George Washington Papers
Documents filtered by: Author="Washington, George" AND Recipient="Pickering, Timothy" AND Period="Adams Presidency"
sorted by: author
Permanent link for this document:

From George Washington to Timothy Pickering, 18 October 1798

To Timothy Pickering

Mount Vernon 18th Octr 1798.

Dear Sir,

The contents of your letter of the 13th instant, which I received last night, gave me much pleasure; and it has been increased since, by the annunciation (in the Gazettes) of General Pinckneys safe arrival at New York. I hope he will not play the second part of the difficulty created by General Knox.

The extracts of letters from our Consuls, & other characters in France to you, are satisfactory, and useful to me. My opinion always has been (however necessary to be in a state of preparation) that no formidable Invasion is to be apprehended from France while Great Britain and that Country are at War—not from any favourable disposition the latter has towards us, but from actual inability to transport Troops, & the Munitions of War, while their Ports are blockaded. That they would willingly and perhaps necessarily, employ their Forces in such an Enterprise, in case of Peace, I have little doubt, unless adverse fortune in their foreign relations; a Revolution at home; or a wonderful change of sentiment in the governing powers of their Country, should take place.

If any thing in the conduct of their agents could excite astonishment, it would be Talleyrands effrontery, duplicity, and supposed Diplomatic skill, in his management of matters with Mr Gerry: but as his object, to those who are not determined to be blind, may be read as they run, it is unnecessary to comment upon it: and with respect to Mr Gerry—I observed in my last, that his own character, & public satisfaction, require better evidence than his letter to the Minister of foreign relations, to prove the propriety of his conduct, during his Envoyship.

I fear, from the Paragraph which you have extracted from a Paris Paper of the 23d of August, relative to Madam la Fayette, that the General & his Son are on their Passage to this Country. I had a letter from him dated late in May, wherein he says, that her health was too much impaired to attempt a Sea voyage at that time & therefore that she and the female part of his family would go to France, while he, and Son, would visit the United States; whither he expected to arrive in the Month of September. On Public, and his own private account, I hoped this would not have happend while matters were in the train they are at present; but as one part of the information appears to have been accomplished, the other may be expected.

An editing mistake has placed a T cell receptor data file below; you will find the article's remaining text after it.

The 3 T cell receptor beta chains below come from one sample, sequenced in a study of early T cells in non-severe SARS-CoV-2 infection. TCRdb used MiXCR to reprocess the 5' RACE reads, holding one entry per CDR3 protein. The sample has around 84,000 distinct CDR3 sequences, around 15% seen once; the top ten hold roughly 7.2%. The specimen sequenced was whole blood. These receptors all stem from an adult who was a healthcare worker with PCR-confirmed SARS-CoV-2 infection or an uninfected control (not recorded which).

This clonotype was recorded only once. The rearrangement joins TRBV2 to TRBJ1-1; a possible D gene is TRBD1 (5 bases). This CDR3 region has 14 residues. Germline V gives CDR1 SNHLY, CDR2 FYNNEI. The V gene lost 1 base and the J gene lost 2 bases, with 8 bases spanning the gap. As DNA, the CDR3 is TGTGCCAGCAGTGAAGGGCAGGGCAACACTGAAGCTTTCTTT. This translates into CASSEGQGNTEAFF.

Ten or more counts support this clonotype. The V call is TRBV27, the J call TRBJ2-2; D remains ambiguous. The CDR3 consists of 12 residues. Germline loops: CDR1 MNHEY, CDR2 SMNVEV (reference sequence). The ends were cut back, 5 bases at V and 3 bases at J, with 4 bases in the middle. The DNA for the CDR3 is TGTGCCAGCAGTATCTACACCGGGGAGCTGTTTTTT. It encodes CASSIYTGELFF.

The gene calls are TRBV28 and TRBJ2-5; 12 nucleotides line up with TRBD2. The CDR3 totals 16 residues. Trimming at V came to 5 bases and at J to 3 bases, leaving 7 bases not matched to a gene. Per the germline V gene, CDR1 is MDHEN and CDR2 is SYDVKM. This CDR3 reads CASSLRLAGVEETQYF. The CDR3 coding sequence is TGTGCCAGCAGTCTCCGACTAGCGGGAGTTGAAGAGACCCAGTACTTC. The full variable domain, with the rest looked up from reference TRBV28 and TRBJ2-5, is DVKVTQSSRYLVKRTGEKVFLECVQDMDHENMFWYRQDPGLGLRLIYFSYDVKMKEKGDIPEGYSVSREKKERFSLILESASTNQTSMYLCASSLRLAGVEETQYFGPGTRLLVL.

I have read your letter of the 29th Ult. to P.Johnston, on the subject of the Prince Edward Address to the President: and with pleasure. It ought to flash conviction of the impropriety of that address, on all minds that are open to it; but it is not easier to change the principles of the leaders of such measures, than it would be to wash a blackamore white. Truth & information is not their object. To blind, and irritate the People against the Government (to affect a change in it) is their sole aim. With much truth & sincere regard I am—Dear Sir Your Obedt & Affecte Servt

Go: Washington

ALS (letterpress copy), DLC:GW. The two lines at the bottom of the first two pages are traced over with pencil. This does not appear to have been done by GW but by someone else at the time the letterpress copy was made.

Index Entries